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United States Department of Agriculture

Agricultural Research Service

Research Project: SUSTAINING AND ENHANCING SOUTHERN PLAINS RANGELAND AND PASTURE LANDSCAPES

Location: Rangeland and Pasture Research

Title: Effect of wheat forage maturity and preservation method on forage chemical composition and performance of growing calves fed mixed diets

Authors
item Beck, Paul -
item Stewart, C -
item Gray, H. -
item Smith, J -
item GUNTER, STACEY

Submitted to: Journal of Animal Science
Publication Type: Peer Reviewed Journal
Publication Acceptance Date: August 26, 2009
Publication Date: November 16, 2009
Repository URL: http://https://jas.fass.org/cgi/content/full/87/12/4133
Citation: Beck, P.A., Stewart, C.B., Gray, H.C., Smith, J.L., Gunter, S.A. 2009. Effect of wheat forage maturity and preservation method on forage chemical composition and performance of growing calves fed mixed diets. Journal of Animal Science. 87:4133-4142.

Interpretive Summary: Three 5-acre wheat (Triticum aestivum L) fields were used to test the effects of maturity at harvest (boot vs dough) and preservation method (hay vs silage) on forage yield, composition, and animal performance when fed in mixed diets. Forages were incorporated into four diets in a 2 x 2 factorial arrangement of treatments with hominy feed, soybean hulls, and cottonseed meal as the primary concentrate ingredients. In Experiment 1, diets contained 20% wheat forage (dry matter [DM] basis) and were fed to 96 beef calves (n = 48 steers and 48 heifers, initial body weight = 505 lb) in 12 pens. In Experiment 2, diets contained 40% wheat forage (DM basis) and were fed to beef steers (n = 48, initial body weight = 437 lb) in 12 pens. These diets were also individually fed to 32 calves (Experiment 1, n=16, body weight = 412 lb; Experiment 2, n=16 calves, body weight = 353 lb) to determine DM and neutral detergent fiber digestibility and gastrointestinal tract passage kinetics. Advanced maturity increased DM yield, decreased crude protein concentration and tended to increase non-fiber carbohydrate concentration, but did not affect neutral and acid detergent fiber or total digestible nutrients concentration. Maturity at harvest, preservation method, or their interaction did not affect average daily gain when roughage was fed as 20 or 40% of the diet. When calves were fed the 40% roughage diets, maturity at harvest did not impact DMI or G:F. Calves fed 40% hay diets consumed more feed than calves fed silage diets as a percentage of body weight, but tended to be less efficient. With either 20 or 40% wheat forage diets there were no differences in particulate passage rate, ruminal retention time, or fecal output. Digestibility of DM tended to be greater for silage than hay diets when fed in 20% roughage diets. Dry matter and neutral detergent fiber digestibility of 40% wheat forage diets with forage harvested in boot stage were greater than diets containing forage harvested in dough stage. Forty percent hay diets also tended to have greater DM digestibility and neutral detergent fiber digestibility was greater compared to silage diets. Although differences in performance were not noted in the present experiments, increased maturity at harvest and preservation as silage can cause differences in DM intake and digestibility of low roughage diets.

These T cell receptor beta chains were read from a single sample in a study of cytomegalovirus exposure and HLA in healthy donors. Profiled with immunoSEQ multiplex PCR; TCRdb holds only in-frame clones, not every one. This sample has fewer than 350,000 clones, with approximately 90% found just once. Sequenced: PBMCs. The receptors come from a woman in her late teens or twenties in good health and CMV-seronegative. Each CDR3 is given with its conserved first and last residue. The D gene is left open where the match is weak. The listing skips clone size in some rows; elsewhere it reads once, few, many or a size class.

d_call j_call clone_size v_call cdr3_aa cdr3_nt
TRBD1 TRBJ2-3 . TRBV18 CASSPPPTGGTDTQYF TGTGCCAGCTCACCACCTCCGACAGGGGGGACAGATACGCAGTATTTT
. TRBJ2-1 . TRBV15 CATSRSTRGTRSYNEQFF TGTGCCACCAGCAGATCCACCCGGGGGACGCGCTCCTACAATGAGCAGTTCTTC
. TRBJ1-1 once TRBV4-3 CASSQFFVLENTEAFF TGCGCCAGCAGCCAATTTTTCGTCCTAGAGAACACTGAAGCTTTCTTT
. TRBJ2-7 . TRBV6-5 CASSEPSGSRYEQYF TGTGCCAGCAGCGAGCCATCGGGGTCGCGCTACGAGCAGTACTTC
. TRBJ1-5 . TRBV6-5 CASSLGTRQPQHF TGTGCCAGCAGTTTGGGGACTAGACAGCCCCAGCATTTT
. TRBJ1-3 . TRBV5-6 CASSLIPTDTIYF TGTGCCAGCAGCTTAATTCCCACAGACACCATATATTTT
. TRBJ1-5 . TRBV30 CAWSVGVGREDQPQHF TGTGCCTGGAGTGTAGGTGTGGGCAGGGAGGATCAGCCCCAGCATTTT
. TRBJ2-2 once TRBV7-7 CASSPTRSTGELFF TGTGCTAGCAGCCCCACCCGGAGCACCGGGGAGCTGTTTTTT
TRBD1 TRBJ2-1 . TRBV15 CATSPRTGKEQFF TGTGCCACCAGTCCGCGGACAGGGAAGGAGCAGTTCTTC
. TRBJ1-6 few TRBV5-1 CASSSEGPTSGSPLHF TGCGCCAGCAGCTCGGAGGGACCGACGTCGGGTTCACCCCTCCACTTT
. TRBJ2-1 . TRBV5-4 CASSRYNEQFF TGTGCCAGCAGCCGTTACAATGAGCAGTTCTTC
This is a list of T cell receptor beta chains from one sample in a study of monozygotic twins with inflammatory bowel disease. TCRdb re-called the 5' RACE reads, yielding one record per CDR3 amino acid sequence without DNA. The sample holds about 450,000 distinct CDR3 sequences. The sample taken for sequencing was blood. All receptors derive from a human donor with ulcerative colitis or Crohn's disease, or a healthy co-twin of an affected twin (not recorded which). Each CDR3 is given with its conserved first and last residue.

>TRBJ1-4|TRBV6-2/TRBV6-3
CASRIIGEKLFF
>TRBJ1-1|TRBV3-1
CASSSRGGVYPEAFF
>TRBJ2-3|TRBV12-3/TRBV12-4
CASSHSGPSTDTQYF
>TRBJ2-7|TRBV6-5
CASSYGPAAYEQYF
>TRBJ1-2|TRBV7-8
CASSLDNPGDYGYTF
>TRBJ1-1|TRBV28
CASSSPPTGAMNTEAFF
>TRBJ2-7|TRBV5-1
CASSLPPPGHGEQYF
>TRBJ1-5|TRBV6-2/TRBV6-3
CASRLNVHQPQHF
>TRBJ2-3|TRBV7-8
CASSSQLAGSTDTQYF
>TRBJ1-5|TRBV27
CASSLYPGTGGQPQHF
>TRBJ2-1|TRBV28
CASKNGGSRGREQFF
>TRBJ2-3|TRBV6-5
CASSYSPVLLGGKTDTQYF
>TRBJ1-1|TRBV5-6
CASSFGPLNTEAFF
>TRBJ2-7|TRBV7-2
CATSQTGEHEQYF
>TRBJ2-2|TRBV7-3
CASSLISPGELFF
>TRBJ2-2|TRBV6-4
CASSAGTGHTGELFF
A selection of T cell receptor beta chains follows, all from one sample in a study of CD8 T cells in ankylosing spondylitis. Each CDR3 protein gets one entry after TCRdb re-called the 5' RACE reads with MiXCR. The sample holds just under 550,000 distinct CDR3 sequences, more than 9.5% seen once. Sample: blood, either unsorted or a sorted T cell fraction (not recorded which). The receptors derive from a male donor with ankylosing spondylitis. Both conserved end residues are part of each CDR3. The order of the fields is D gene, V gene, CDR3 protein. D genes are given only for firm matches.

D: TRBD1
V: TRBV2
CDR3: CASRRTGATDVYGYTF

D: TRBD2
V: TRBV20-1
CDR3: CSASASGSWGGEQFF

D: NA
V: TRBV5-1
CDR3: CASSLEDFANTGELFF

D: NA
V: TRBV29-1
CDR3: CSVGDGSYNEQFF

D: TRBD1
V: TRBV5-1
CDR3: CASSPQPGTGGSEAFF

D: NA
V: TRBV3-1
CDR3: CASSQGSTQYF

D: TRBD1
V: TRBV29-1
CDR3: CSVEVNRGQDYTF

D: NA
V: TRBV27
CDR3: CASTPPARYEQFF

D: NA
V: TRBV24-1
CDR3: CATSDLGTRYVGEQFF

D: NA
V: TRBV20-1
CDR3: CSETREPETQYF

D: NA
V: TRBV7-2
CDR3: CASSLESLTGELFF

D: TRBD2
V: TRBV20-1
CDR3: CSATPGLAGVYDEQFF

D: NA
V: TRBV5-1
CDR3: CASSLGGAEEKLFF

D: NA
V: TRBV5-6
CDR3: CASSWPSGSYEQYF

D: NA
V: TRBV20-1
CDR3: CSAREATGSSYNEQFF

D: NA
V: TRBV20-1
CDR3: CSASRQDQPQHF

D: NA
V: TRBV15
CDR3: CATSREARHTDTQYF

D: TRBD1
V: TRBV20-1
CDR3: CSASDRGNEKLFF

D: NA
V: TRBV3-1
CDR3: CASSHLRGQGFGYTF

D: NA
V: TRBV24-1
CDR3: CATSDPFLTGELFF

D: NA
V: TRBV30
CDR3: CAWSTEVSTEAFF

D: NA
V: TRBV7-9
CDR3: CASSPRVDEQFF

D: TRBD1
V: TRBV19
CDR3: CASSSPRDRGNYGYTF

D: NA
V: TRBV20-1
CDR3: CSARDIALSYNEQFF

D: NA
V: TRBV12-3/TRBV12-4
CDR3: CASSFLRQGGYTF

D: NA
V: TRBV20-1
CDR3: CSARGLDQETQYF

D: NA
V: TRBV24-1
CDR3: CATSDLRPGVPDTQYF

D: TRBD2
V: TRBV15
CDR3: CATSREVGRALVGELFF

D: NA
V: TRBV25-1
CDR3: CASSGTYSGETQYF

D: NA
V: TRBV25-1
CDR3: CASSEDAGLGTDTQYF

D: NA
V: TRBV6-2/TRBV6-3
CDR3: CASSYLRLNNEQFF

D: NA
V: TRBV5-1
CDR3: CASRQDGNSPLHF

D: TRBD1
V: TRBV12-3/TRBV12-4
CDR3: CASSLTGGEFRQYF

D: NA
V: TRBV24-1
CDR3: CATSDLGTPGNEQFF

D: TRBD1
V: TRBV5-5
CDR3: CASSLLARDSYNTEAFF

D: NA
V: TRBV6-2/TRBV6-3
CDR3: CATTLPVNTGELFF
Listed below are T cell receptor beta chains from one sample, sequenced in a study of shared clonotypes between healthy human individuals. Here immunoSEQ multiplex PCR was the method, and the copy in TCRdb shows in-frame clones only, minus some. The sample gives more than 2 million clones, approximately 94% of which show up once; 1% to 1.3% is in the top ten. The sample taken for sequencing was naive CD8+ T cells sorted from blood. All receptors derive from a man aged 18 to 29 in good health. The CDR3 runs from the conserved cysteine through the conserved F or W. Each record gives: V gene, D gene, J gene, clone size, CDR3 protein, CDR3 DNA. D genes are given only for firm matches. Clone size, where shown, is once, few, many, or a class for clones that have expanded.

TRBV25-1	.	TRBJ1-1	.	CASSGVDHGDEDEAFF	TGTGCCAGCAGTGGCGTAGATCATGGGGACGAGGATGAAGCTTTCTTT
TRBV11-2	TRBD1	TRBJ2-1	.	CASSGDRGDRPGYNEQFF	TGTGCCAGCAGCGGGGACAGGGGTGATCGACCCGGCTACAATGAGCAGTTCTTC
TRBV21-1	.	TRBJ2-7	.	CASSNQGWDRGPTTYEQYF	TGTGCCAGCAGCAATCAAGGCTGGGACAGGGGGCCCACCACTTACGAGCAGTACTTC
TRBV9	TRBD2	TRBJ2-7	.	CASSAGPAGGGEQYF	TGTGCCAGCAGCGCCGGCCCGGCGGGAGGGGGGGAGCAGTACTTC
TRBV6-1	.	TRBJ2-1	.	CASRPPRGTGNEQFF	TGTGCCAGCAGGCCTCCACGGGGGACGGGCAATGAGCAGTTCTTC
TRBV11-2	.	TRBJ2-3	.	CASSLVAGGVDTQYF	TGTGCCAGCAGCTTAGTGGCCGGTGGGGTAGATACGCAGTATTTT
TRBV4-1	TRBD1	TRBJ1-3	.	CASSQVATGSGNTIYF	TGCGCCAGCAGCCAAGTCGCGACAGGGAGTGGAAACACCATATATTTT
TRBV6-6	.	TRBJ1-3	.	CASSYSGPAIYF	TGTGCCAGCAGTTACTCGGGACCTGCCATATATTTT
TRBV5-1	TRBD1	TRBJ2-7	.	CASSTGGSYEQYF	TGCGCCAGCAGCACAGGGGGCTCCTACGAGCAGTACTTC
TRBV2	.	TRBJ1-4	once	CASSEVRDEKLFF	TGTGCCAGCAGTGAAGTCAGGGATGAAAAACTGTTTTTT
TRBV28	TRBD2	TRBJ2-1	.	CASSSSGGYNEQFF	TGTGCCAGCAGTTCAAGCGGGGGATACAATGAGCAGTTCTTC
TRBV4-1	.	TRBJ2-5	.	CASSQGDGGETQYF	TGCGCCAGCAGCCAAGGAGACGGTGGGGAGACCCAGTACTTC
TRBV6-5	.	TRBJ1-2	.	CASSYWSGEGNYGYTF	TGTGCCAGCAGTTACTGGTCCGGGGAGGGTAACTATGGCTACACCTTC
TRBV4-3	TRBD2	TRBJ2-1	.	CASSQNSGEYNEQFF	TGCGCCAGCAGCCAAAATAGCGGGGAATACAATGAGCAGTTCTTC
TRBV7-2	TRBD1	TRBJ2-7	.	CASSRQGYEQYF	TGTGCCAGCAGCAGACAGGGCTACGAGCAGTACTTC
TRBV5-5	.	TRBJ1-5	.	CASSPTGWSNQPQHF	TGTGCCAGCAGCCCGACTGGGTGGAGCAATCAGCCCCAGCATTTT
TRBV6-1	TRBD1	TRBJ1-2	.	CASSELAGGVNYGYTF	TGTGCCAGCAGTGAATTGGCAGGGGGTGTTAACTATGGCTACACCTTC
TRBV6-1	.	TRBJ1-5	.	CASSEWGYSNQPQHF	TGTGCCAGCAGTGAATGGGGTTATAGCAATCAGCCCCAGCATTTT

Technical Abstract: Three 2.4-ha wheat (Triticum aestivum L) fields were used to test the effects of maturity at harvest (boot vs dough) and preservation method (hay vs silage) on forage yield, chemical composition, and animal performance when fed in mixed diets. Forages were incorporated into 4 diets in a 2 x 2 factorial arrangement of treatments with hominy feed, soybean hulls, and cottonseed meal as the primary concentrate ingredients. In Exp. 1 diets contained 20% roughage (DM basis) and were fed to 96 beef calves (n = 48 steers and 48 heifers, initial BW 229 ' 6.0 kg) in 12 pens. In Exp. 2 diets contained 40% roughage (DM basis) and were fed to beef steers (n = 48, initial BW 198 ' 6.8 kg) in 12 pens. These diets were also individually fed to 32 calves (Exp. 1, n=16, BW=187 ' 9.4 kg; Exp. 2, n=16 calves, BW=160 ' 8.2 kg) to determine DM and NDF digestibility and gastrointestinal tract passage kinetics. Advanced maturity increased (P < 0.01) DM yield, decreased (P < 0.01) CP concentration and tended (P = 0.10) to increase non-fiber carbohydrate concentration, but did not affect (P = 0.22) NDF, ADF, or TDN concentration. Maturity at harvest, preservation method, or their interaction did not affect (P = 0.15) ADG when roughage was fed as 20 or 40% of diet. When calves were fed the 40% roughage diets, maturity at harvest did not impact (P = 0.27) DMI or G:F. Calves fed 40% hay diets consumed more feed (P = 0.04) than calves fed silage diets as a percentage of BW, but tended (P = 0.09) to be less efficient. With either 20 or 40% roughage diets there were no differences (P = 0.13) in particulate passage rate, ruminal retention time, or fecal output. Digestibility of DM tended (P = 0.07) to be greater for silage than hay diets when fed in 20% roughage diets. Dry matter and NDF digestibility of 40% roughage diets with forage harvested in boot stage were greater (P < 0.01) than diets containing forage harvested in dough stage. Forty percent hay diets also tended (P = 0.07) to have greater DM digestibility and NDF digestibility was greater (P < 0.01) compared to silage diets. Although differences in performance were not noted in the present experiments, increased maturity at harvest and preservation as silage can cause differences in DMI, and digestibility of DM and NDF in low roughage diets.

Last Modified: 9/10/2014